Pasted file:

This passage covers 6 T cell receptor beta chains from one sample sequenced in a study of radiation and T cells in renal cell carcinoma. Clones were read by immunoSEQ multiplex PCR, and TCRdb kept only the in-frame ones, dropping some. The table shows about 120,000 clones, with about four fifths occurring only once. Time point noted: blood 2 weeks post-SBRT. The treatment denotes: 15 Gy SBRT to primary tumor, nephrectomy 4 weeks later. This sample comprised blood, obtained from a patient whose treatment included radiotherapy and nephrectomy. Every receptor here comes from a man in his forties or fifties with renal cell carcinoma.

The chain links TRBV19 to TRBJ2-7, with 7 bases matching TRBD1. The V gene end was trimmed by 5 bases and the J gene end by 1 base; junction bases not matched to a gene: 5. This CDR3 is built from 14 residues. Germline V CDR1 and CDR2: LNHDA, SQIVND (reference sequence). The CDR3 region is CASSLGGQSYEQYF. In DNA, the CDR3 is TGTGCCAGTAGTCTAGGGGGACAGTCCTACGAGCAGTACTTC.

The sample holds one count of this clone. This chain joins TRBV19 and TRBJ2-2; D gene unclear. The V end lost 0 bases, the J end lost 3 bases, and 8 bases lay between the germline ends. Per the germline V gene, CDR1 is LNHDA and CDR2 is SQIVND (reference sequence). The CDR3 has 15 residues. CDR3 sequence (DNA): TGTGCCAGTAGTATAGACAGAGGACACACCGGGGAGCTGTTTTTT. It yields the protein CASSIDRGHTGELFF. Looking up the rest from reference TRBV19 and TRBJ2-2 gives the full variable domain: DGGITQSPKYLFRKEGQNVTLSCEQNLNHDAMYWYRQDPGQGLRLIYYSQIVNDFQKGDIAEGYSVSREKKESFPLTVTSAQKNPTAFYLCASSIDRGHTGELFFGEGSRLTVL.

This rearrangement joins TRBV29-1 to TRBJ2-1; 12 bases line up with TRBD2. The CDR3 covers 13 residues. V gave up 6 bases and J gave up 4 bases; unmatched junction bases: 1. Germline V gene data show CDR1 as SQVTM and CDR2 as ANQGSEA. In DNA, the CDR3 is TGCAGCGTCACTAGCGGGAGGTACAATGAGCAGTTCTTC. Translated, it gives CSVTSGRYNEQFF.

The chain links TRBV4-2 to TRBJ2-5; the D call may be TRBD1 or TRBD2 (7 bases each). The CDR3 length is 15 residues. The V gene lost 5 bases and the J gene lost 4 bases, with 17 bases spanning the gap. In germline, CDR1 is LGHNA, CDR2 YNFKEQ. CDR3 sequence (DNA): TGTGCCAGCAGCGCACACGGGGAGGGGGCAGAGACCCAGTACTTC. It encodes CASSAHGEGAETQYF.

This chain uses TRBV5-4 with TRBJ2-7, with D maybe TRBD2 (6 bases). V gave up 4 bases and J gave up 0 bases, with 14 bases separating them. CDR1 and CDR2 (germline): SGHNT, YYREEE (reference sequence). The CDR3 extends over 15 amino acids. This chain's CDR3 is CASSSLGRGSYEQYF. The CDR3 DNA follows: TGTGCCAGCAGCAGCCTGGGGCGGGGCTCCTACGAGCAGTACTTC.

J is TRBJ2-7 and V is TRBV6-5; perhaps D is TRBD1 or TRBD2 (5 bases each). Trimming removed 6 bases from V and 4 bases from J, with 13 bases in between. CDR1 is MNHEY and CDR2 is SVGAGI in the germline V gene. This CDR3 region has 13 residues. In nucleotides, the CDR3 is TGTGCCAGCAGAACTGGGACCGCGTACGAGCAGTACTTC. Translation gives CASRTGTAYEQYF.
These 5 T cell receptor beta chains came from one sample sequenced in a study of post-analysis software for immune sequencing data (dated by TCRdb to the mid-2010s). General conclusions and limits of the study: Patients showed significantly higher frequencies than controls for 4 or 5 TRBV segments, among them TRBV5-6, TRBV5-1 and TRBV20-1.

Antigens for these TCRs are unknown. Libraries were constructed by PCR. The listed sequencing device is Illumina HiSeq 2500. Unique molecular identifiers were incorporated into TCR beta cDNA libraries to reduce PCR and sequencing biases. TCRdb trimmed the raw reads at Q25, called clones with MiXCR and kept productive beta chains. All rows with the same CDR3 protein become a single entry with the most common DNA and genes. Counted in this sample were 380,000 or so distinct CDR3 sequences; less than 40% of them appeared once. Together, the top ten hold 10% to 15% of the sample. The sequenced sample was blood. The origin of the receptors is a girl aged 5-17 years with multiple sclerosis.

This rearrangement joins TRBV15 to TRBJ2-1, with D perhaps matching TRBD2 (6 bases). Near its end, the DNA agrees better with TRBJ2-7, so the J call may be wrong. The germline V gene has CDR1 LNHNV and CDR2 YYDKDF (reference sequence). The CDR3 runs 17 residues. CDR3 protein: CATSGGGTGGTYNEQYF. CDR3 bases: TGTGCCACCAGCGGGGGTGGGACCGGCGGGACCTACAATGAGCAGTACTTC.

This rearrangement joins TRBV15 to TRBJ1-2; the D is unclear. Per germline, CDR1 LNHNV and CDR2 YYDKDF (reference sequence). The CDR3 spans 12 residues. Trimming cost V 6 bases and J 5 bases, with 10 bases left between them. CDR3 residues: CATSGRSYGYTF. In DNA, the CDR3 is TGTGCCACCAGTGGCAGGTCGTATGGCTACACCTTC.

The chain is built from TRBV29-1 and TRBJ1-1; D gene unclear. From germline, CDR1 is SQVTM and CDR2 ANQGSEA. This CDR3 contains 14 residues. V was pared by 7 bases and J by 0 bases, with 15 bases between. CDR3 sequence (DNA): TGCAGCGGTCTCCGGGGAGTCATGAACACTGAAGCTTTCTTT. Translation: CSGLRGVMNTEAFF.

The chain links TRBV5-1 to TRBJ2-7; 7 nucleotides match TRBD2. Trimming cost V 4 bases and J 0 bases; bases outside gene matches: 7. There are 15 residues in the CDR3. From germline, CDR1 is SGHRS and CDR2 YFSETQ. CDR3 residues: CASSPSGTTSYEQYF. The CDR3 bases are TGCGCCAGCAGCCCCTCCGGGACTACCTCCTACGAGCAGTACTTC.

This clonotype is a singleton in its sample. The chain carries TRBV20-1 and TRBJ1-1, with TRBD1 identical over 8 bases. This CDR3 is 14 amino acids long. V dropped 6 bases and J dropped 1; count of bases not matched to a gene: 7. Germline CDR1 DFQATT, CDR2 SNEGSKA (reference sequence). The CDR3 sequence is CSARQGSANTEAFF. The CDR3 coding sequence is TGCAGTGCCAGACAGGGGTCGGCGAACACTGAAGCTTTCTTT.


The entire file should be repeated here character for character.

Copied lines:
This passage covers 6 T cell receptor beta chains from one sample sequenced in a study of radiation and T cells in renal cell carcinoma. Clones were read by immunoSEQ multiplex PCR, and TCRdb kept only the in-frame ones, dropping some. The table shows about 120,000 clones, with about four fifths occurring only once. Time point noted: blood 2 weeks post-SBRT. The treatment denotes: 15 Gy SBRT to primary tumor, nephrectomy 4 weeks later. This sample comprised blood, obtained from a patient whose treatment included radiotherapy and nephrectomy. Every receptor here comes from a man in his forties or fifties with renal cell carcinoma.

The chain links TRBV19 to TRBJ2-7, with 7 bases matching TRBD1. The V gene end was trimmed by 5 bases and the J gene end by 1 base; junction bases not matched to a gene: 5. This CDR3 is built from 14 residues. Germline V CDR1 and CDR2: LNHDA, SQIVND (reference sequence). The CDR3 region is CASSLGGQSYEQYF. In DNA, the CDR3 is TGTGCCAGTAGTCTAGGGGGACAGTCCTACGAGCAGTACTTC.

The sample holds one count of this clone. This chain joins TRBV19 and TRBJ2-2; D gene unclear. The V end lost 0 bases, the J end lost 3 bases, and 8 bases lay between the germline ends. Per the germline V gene, CDR1 is LNHDA and CDR2 is SQIVND (reference sequence). The CDR3 has 15 residues. CDR3 sequence (DNA): TGTGCCAGTAGTATAGACAGAGGACACACCGGGGAGCTGTTTTTT. It yields the protein CASSIDRGHTGELFF. Looking up the rest from reference TRBV19 and TRBJ2-2 gives the full variable domain: DGGITQSPKYLFRKEGQNVTLSCEQNLNHDAMYWYRQDPGQGLRLIYYSQIVNDFQKGDIAEGYSVSREKKESFPLTVTSAQKNPTAFYLCASSIDRGHTGELFFGEGSRLTVL.

This rearrangement joins TRBV29-1 to TRBJ2-1; 12 bases line up with TRBD2. The CDR3 covers 13 residues. V gave up 6 bases and J gave up 4 bases; unmatched junction bases: 1. Germline V gene data show CDR1 as SQVTM and CDR2 as ANQGSEA. In DNA, the CDR3 is TGCAGCGTCACTAGCGGGAGGTACAATGAGCAGTTCTTC. Translated, it gives CSVTSGRYNEQFF.

The chain links TRBV4-2 to TRBJ2-5; the D call may be TRBD1 or TRBD2 (7 bases each). The CDR3 length is 15 residues. The V gene lost 5 bases and the J gene lost 4 bases, with 17 bases spanning the gap. In germline, CDR1 is LGHNA, CDR2 YNFKEQ. CDR3 sequence (DNA): TGTGCCAGCAGCGCACACGGGGAGGGGGCAGAGACCCAGTACTTC. It encodes CASSAHGEGAETQYF.

This chain uses TRBV5-4 with TRBJ2-7, with D maybe TRBD2 (6 bases). V gave up 4 bases and J gave up 0 bases, with 14 bases separating them. CDR1 and CDR2 (germline): SGHNT, YYREEE (reference sequence). The CDR3 extends over 15 amino acids. This chain's CDR3 is CASSSLGRGSYEQYF. The CDR3 DNA follows: TGTGCCAGCAGCAGCCTGGGGCGGGGCTCCTACGAGCAGTACTTC.

J is TRBJ2-7 and V is TRBV6-5; perhaps D is TRBD1 or TRBD2 (5 bases each). Trimming removed 6 bases from V and 4 bases from J, with 13 bases in between. CDR1 is MNHEY and CDR2 is SVGAGI in the germline V gene. This CDR3 region has 13 residues. In nucleotides, the CDR3 is TGTGCCAGCAGAACTGGGACCGCGTACGAGCAGTACTTC. Translation gives CASRTGTAYEQYF.
These 5 T cell receptor beta chains came from one sample sequenced in a study of post-analysis software for immune sequencing data (dated by TCRdb to the mid-2010s). General conclusions and limits of the study: Patients showed significantly higher frequencies than controls for 4 or 5 TRBV segments, among them TRBV5-6, TRBV5-1 and TRBV20-1.

Antigens for these TCRs are unknown. Libraries were constructed by PCR. The listed sequencing device is Illumina HiSeq 2500. Unique molecular identifiers were incorporated into TCR beta cDNA libraries to reduce PCR and sequencing biases. TCRdb trimmed the raw reads at Q25, called clones with MiXCR and kept productive beta chains. All rows with the same CDR3 protein become a single entry with the most common DNA and genes. Counted in this sample were 380,000 or so distinct CDR3 sequences; less than 40% of them appeared once. Together, the top ten hold 10% to 15% of the sample. The sequenced sample was blood. The origin of the receptors is a girl aged 5-17 years with multiple sclerosis.

This rearrangement joins TRBV15 to TRBJ2-1, with D perhaps matching TRBD2 (6 bases). Near its end, the DNA agrees better with TRBJ2-7, so the J call may be wrong. The germline V gene has CDR1 LNHNV and CDR2 YYDKDF (reference sequence). The CDR3 runs 17 residues. CDR3 protein: CATSGGGTGGTYNEQYF. CDR3 bases: TGTGCCACCAGCGGGGGTGGGACCGGCGGGACCTACAATGAGCAGTACTTC.

This rearrangement joins TRBV15 to TRBJ1-2; the D is unclear. Per germline, CDR1 LNHNV and CDR2 YYDKDF (reference sequence). The CDR3 spans 12 residues. Trimming cost V 6 bases and J 5 bases, with 10 bases left between them. CDR3 residues: CATSGRSYGYTF. In DNA, the CDR3 is TGTGCCACCAGTGGCAGGTCGTATGGCTACACCTTC.

The chain is built from TRBV29-1 and TRBJ1-1; D gene unclear. From germline, CDR1 is SQVTM and CDR2 ANQGSEA. This CDR3 contains 14 residues. V was pared by 7 bases and J by 0 bases, with 15 bases between. CDR3 sequence (DNA): TGCAGCGGTCTCCGGGGAGTCATGAACACTGAAGCTTTCTTT. Translation: CSGLRGVMNTEAFF.

The chain links TRBV5-1 to TRBJ2-7; 7 nucleotides match TRBD2. Trimming cost V 4 bases and J 0 bases; bases outside gene matches: 7. There are 15 residues in the CDR3. From germline, CDR1 is SGHRS and CDR2 YFSETQ. CDR3 residues: CASSPSGTTSYEQYF. The CDR3 bases are TGCGCCAGCAGCCCCTCCGGGACTACCTCCTACGAGCAGTACTTC.

This clonotype is a singleton in its sample. The chain carries TRBV20-1 and TRBJ1-1, with TRBD1 identical over 8 bases. This CDR3 is 14 amino acids long. V dropped 6 bases and J dropped 1; count of bases not matched to a gene: 7. Germline CDR1 DFQATT, CDR2 SNEGSKA (reference sequence). The CDR3 sequence is CSARQGSANTEAFF. The CDR3 coding sequence is TGCAGTGCCAGACAGGGGTCGGCGAACACTGAAGCTTTCTTT.